Non-Patent Citations
Reference
1Blease, K. et al., "Therapeutic Effect of IL-13 Immunoneutralization during chronic experimental fungal asthma," The Journal of Immunology, vol. 166, pp. 5219-5224 (2001).
2Catalog No. MAB213-"Monoclonal anti-human IL-13 antibody," R & D Systems (Oct. 14, 2002).
3Catalog No. MAB213—"Monoclonal anti-human IL-13 antibody," R & D Systems (Oct. 14, 2002).
4Catalog No. MAB2131-"Monoclonal anti-human IL-13 antibody," R & D Systems (Nov. 3, 2003).
5Catalog No. MAB2131—"Monoclonal anti-human IL-13 antibody," R & D Systems (Nov. 3, 2003).
6Catalog No. MAB413-"Monoclonal anti-mouse IL-13 antibody," R & D Systems (Dec. 3, 2004).
7Catalog No. MAB413—"Monoclonal anti-mouse IL-13 antibody," R & D Systems (Dec. 3, 2004).
8Combined Search and Examination Report Under Sections 17 and 18(3), The UK Patent Office, Patents Act 1977, 4 pages (2004).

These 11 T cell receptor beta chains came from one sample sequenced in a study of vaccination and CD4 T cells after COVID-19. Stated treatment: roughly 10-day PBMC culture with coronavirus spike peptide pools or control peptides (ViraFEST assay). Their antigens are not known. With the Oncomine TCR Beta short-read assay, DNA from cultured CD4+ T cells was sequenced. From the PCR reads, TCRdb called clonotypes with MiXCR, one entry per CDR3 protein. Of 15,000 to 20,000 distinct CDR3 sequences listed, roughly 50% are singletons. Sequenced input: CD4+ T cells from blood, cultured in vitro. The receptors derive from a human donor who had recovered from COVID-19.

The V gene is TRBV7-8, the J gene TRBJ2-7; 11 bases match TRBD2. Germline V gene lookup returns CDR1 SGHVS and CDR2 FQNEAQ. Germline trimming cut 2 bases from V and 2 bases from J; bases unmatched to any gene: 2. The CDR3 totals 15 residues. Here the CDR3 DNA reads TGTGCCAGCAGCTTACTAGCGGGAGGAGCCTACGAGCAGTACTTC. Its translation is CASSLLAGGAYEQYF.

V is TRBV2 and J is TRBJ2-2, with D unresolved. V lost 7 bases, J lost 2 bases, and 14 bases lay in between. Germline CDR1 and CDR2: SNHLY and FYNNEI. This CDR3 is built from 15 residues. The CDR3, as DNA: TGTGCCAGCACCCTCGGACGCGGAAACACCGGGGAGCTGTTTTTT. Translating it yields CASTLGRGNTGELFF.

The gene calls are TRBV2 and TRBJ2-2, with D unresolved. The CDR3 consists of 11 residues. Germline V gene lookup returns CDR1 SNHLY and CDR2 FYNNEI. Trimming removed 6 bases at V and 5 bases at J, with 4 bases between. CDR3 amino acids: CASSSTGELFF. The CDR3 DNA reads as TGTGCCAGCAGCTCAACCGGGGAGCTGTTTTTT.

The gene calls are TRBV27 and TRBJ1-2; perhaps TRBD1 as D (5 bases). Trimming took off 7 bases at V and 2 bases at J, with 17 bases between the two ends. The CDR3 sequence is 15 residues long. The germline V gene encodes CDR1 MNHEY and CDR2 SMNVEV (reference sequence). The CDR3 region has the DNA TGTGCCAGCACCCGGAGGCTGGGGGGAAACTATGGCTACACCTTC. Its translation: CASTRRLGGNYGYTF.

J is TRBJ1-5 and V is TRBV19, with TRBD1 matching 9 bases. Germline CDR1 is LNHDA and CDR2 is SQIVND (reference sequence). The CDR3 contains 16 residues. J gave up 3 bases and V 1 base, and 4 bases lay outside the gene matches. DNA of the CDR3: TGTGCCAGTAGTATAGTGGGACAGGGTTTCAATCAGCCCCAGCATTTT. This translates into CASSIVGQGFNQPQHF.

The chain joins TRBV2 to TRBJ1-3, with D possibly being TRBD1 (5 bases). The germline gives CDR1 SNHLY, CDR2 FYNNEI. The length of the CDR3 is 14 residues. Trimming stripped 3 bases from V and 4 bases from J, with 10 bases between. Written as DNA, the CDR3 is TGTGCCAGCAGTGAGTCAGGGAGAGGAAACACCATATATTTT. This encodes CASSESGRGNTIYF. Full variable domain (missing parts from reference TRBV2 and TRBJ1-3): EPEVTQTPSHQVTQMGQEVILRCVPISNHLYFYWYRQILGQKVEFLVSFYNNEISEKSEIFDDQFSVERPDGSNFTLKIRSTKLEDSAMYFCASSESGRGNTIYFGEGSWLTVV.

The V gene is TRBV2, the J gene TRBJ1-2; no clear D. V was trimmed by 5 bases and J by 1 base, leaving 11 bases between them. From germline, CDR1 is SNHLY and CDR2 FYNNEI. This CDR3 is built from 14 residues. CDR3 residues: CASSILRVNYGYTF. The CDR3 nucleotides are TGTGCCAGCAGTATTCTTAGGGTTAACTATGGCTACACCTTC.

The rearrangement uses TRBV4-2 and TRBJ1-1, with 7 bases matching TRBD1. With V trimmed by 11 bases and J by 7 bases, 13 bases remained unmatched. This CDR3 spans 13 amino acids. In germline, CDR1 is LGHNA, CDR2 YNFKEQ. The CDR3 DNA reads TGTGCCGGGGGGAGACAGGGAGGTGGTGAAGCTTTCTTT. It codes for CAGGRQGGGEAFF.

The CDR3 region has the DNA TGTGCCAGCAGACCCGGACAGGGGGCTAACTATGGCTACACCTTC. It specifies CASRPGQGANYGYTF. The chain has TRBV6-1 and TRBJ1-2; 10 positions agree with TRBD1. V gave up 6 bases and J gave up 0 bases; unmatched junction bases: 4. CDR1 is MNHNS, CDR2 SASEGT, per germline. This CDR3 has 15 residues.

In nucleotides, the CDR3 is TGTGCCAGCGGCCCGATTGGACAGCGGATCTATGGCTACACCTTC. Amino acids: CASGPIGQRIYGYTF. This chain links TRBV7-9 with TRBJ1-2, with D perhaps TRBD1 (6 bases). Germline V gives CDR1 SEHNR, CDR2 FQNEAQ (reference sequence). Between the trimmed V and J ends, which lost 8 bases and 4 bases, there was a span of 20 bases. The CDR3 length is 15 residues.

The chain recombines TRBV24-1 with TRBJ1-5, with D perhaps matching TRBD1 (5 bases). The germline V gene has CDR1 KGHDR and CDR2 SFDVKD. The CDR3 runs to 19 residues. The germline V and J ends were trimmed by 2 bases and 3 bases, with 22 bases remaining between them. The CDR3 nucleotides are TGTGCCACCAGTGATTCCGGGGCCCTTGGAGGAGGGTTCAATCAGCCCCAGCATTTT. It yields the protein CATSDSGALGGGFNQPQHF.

9Grunig et al., "Requirement for IL-13 independently of IL-4 in experimental asthma," Science, vol. 282, pp. 2261-2263 (1998).
10Harlow et al., "Antibodies a Laboratory Manual", Cold Spring Harbor Press, (1988), 72-77.
11Heinrichs et al., "Universal cloning and direct sequencing of rearranged antibody V genes using C region primers, biotin-captured cDNA and one-side PCR", Journal of Immunological Methods 178 (1995) 241-51.
12Heinzmann, A. et al., "Genetic variants of IL-13 signaling and human asthma and atopy," Human Molecular Genetics, vol. 9, No. 4, pp. 549-559 (2000).
13Holt et al., "Domain antibodies: proteins for therapy", Trends in Biotechnology, Nov. 2003;21(11):484-90.
14Huang et al., "IL-13 expression at the sites of allergen challenge in patients with asthma," Journal of Immunology, vol. 155, pp. 2688-2694 (1995).
15Janeway et al., "Antigen Recognition by B-cell and T-cell Receptors", Immunobiology, 5th Ed., Garland Science, (2001), 94-105.
16Kuperman, D. et al., "Direct effects of interleukin-13 on epithelial cells cause airway hyperreactivity and mucus overproduction in asthma," Nature Medicine, vol. 8, No. 8, pp. 885-889 (2002).
17Madhankumar et al., "Alanine-scanning Mutagenesis of a-Helix D Segment of Interleukin-13 Reveals New Functionally Important Residues of the Cytokine", J Biol Chem. Nov. 8, 2002;277(45):43194-205. Epub Aug. 19, 2002.